Congenital cervical atresia is a rare anomaly of the mullerian tract. It is characterized by failure of canalization of the cervical tissue and may be associated with both vaginal agenesis and uterine duplication abnormalities. An initial report in 1900 by Ludwig described this abnormality and an attempt at the creation of a uterine/vaginal fistula by the use of dilators. No follow-up was given in that report. In one of the earliest detailed descriptions, Napoleao in 1931 described congenital atresia of the cervix in a woman of 37 years. In this patient, recurrent abdominal pain had been present since age 15.1 The report described marked abdominal swelling with a normal vagina. At the time of surgery, partial cervical atresia was noted. In a second case in 1936, Mongaardin operated on a patient who had a partial atresia of the cervix. In this case a supracervical hysterectomy was performed. Isolated case reports continued to appear in the literature. In 1948, Maliphant used the expression gynatresia to denote the absence of a cervix in specific and any obstruction of congenital origin of menstrual flow in general.2 Early reports of attempts to form a fistula between the uterus and vagina with a variety of techniques were unsuccessful. Reports of significant postoperative morbidity and isolated cases of mortality led to the abandonment of organ-sparing reconstruction. The general recommendation in the literature through the 1960s and 1970s was a hysterectomy for congenital absence of the cervix.3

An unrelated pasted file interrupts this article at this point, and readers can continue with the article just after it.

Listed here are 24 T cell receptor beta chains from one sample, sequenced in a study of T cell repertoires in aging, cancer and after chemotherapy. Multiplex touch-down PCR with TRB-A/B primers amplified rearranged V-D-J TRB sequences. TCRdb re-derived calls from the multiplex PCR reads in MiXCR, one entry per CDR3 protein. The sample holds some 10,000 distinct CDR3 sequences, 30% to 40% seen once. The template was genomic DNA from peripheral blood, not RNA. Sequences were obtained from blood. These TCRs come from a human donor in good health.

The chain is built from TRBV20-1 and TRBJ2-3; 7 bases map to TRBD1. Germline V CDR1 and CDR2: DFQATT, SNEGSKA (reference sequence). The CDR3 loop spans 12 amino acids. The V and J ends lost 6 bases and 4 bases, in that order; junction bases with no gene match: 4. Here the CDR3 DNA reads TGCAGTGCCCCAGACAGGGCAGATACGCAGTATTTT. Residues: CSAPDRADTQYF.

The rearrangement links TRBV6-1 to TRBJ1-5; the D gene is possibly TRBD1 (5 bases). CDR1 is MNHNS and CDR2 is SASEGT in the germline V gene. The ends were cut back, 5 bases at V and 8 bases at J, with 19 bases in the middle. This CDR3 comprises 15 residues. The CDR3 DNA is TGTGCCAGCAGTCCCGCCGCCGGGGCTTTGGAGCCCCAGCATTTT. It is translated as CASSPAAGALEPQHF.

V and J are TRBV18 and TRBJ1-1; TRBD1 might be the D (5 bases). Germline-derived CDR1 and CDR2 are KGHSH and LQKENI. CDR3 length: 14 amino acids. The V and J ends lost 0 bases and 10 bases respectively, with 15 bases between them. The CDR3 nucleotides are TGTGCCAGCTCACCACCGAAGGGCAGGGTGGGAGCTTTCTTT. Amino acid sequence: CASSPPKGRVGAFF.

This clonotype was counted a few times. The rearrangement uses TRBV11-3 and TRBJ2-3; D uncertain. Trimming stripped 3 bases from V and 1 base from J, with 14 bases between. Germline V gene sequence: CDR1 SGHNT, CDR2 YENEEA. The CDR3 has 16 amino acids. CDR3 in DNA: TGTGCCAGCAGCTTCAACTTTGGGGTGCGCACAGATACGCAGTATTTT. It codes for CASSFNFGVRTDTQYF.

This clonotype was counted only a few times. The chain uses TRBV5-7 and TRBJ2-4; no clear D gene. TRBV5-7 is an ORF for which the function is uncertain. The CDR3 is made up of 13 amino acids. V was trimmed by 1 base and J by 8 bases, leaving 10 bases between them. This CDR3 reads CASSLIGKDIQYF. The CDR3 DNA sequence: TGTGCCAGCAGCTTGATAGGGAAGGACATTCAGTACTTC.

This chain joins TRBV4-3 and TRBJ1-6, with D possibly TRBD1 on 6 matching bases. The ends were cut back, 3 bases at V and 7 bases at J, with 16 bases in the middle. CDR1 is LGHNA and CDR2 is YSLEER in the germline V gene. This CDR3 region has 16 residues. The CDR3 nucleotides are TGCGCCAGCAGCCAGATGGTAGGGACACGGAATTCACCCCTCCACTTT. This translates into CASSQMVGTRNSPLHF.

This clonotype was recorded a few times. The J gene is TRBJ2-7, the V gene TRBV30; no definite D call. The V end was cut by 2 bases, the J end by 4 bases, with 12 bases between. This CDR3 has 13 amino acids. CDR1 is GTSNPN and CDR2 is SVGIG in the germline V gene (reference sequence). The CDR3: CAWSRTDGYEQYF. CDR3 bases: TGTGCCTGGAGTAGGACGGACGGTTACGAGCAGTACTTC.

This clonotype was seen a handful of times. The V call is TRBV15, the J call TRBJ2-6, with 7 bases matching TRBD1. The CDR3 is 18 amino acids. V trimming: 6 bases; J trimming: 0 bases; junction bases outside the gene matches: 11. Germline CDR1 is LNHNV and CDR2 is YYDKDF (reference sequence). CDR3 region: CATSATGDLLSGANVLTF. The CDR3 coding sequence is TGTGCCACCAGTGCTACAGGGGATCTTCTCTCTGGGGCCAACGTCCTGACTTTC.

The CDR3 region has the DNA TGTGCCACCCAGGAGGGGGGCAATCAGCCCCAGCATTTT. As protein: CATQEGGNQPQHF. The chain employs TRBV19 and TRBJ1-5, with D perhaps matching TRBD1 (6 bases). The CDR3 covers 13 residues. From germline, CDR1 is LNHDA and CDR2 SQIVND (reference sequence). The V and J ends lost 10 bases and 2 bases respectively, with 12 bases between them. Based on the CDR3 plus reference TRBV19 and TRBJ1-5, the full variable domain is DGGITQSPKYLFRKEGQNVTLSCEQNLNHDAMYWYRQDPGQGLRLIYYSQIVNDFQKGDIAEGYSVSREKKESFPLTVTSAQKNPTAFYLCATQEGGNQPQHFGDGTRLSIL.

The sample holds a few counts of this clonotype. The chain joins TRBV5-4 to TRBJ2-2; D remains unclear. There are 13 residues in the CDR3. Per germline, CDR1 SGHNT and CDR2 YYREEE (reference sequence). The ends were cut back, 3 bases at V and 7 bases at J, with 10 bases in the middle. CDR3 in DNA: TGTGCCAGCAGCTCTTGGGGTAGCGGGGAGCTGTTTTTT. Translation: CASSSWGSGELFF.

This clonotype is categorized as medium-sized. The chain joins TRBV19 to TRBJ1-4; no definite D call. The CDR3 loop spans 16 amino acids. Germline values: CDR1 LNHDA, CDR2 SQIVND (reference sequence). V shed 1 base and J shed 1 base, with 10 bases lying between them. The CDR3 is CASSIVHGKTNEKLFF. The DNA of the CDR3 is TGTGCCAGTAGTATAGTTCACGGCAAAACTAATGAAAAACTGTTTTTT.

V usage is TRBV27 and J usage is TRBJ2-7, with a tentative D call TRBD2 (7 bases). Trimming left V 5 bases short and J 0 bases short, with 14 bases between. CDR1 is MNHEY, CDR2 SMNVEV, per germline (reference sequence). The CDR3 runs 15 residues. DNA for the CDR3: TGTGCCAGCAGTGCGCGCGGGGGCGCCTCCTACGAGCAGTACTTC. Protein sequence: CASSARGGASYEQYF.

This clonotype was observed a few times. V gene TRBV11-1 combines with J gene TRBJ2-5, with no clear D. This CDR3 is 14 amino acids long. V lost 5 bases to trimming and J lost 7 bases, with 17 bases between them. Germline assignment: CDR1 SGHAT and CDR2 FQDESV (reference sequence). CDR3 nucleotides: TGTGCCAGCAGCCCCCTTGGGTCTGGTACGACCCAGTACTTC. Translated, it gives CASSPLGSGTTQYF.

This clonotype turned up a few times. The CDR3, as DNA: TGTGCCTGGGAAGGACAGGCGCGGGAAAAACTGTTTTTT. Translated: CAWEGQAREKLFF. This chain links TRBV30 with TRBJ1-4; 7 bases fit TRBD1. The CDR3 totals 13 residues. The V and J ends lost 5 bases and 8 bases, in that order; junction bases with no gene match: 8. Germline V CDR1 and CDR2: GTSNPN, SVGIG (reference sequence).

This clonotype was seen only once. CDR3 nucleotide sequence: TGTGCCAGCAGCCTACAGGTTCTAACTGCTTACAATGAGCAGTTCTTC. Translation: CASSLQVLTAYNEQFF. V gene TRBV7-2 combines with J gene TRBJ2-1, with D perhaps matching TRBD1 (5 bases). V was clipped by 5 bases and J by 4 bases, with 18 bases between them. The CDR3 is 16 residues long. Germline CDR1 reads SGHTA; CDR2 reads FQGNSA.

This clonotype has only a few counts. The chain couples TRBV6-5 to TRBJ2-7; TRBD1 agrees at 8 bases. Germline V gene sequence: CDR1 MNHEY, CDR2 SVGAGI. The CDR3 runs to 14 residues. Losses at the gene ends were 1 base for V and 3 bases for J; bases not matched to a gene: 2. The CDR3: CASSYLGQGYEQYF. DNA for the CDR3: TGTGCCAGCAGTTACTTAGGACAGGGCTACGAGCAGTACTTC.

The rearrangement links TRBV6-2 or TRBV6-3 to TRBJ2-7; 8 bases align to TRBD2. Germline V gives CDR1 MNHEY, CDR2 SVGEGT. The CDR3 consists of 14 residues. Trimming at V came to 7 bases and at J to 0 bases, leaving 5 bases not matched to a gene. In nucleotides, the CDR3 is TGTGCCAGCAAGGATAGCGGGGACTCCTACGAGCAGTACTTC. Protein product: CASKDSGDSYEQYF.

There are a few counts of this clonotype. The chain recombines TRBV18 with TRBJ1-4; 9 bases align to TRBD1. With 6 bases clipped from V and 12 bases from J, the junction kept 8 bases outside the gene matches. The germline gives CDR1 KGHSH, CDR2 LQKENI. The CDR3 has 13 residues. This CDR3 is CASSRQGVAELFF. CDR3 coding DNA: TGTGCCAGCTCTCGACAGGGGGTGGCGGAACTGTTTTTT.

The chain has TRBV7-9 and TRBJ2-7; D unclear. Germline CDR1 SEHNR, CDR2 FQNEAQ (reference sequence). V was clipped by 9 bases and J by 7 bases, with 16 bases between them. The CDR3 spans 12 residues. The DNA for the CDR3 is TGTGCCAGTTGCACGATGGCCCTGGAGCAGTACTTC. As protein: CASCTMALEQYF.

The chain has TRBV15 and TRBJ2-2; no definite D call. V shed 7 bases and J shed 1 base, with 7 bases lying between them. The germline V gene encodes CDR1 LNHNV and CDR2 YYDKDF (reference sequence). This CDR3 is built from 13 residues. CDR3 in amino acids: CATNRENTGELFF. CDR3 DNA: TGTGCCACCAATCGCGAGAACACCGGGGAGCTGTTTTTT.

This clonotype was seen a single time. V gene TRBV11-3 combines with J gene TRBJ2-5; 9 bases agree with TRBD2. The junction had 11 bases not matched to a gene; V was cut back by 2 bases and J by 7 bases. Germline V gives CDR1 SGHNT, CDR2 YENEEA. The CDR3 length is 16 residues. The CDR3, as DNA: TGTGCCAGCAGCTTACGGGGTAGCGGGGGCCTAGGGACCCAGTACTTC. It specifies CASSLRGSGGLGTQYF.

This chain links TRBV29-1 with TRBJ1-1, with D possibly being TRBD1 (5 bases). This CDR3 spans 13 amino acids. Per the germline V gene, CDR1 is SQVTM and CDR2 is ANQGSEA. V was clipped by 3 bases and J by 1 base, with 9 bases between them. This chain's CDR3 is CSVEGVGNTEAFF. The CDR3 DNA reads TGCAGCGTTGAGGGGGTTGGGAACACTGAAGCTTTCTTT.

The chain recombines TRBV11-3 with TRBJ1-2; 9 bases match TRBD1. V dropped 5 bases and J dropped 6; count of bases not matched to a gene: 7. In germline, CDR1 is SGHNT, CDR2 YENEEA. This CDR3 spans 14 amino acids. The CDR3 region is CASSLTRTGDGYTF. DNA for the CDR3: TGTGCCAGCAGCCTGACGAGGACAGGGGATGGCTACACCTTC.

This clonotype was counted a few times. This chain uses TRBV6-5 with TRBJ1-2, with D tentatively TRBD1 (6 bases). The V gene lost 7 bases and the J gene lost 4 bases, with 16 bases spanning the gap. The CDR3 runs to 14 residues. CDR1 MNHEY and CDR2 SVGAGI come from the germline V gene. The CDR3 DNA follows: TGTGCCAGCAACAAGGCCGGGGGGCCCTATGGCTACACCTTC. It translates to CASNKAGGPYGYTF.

Added to this was a growing concern for infection. Several deaths from sepsis were reported further entrenching the opinion of the necessity for hysterectomy. These recommendations were also made at a time prior to effective assisted reproductive technologies such as in vitro fertilization, zygote intrafallopian transfer, and transmyometrial embryo transfer techniques. These technologies forced a re-evaluation of treatment options.